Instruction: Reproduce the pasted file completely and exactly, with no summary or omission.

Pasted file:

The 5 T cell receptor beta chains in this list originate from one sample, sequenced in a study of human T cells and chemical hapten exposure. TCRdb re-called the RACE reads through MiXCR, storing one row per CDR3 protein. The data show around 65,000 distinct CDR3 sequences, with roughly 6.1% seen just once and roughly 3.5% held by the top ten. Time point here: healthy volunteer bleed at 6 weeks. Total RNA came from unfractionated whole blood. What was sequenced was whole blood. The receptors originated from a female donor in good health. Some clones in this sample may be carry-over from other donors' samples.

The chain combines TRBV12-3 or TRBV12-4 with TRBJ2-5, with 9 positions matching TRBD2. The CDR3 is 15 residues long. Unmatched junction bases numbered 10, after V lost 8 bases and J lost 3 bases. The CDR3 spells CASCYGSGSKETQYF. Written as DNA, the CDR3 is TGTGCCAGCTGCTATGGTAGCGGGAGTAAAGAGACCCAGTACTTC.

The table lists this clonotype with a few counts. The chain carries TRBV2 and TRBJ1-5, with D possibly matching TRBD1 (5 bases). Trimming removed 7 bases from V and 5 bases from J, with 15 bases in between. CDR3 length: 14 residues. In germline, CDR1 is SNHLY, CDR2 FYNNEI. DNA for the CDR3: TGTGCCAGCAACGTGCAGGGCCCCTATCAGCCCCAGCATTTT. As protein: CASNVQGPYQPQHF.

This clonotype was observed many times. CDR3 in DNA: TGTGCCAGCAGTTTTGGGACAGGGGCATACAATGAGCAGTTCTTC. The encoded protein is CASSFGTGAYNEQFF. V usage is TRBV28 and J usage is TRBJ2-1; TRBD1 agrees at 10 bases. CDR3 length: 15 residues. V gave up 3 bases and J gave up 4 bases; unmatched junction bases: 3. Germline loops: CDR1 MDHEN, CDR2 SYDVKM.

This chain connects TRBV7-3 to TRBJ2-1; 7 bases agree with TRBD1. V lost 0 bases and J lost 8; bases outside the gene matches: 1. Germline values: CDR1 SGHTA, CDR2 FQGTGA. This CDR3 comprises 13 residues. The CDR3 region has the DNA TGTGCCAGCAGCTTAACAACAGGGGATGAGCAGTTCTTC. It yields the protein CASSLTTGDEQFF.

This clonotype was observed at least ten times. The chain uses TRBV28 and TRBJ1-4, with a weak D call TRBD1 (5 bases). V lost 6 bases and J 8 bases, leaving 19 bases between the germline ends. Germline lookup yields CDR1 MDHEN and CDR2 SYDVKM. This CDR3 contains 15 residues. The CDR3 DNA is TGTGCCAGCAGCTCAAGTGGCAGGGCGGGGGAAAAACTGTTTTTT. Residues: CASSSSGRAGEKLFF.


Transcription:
The 5 T cell receptor beta chains in this list originate from one sample, sequenced in a study of human T cells and chemical hapten exposure. TCRdb re-called the RACE reads through MiXCR, storing one row per CDR3 protein. The data show around 65,000 distinct CDR3 sequences, with roughly 6.1% seen just once and roughly 3.5% held by the top ten. Time point here: healthy volunteer bleed at 6 weeks. Total RNA came from unfractionated whole blood. What was sequenced was whole blood. The receptors originated from a female donor in good health. Some clones in this sample may be carry-over from other donors' samples.

The chain combines TRBV12-3 or TRBV12-4 with TRBJ2-5, with 9 positions matching TRBD2. The CDR3 is 15 residues long. Unmatched junction bases numbered 10, after V lost 8 bases and J lost 3 bases. The CDR3 spells CASCYGSGSKETQYF. Written as DNA, the CDR3 is TGTGCCAGCTGCTATGGTAGCGGGAGTAAAGAGACCCAGTACTTC.

The table lists this clonotype with a few counts. The chain carries TRBV2 and TRBJ1-5, with D possibly matching TRBD1 (5 bases). Trimming removed 7 bases from V and 5 bases from J, with 15 bases in between. CDR3 length: 14 residues. In germline, CDR1 is SNHLY, CDR2 FYNNEI. DNA for the CDR3: TGTGCCAGCAACGTGCAGGGCCCCTATCAGCCCCAGCATTTT. As protein: CASNVQGPYQPQHF.

This clonotype was observed many times. CDR3 in DNA: TGTGCCAGCAGTTTTGGGACAGGGGCATACAATGAGCAGTTCTTC. The encoded protein is CASSFGTGAYNEQFF. V usage is TRBV28 and J usage is TRBJ2-1; TRBD1 agrees at 10 bases. CDR3 length: 15 residues. V gave up 3 bases and J gave up 4 bases; unmatched junction bases: 3. Germline loops: CDR1 MDHEN, CDR2 SYDVKM.

This chain connects TRBV7-3 to TRBJ2-1; 7 bases agree with TRBD1. V lost 0 bases and J lost 8; bases outside the gene matches: 1. Germline values: CDR1 SGHTA, CDR2 FQGTGA. This CDR3 comprises 13 residues. The CDR3 region has the DNA TGTGCCAGCAGCTTAACAACAGGGGATGAGCAGTTCTTC. It yields the protein CASSLTTGDEQFF.

This clonotype was observed at least ten times. The chain uses TRBV28 and TRBJ1-4, with a weak D call TRBD1 (5 bases). V lost 6 bases and J 8 bases, leaving 19 bases between the germline ends. Germline lookup yields CDR1 MDHEN and CDR2 SYDVKM. This CDR3 contains 15 residues. The CDR3 DNA is TGTGCCAGCAGCTCAAGTGGCAGGGCGGGGGAAAAACTGTTTTTT. Residues: CASSSSGRAGEKLFF.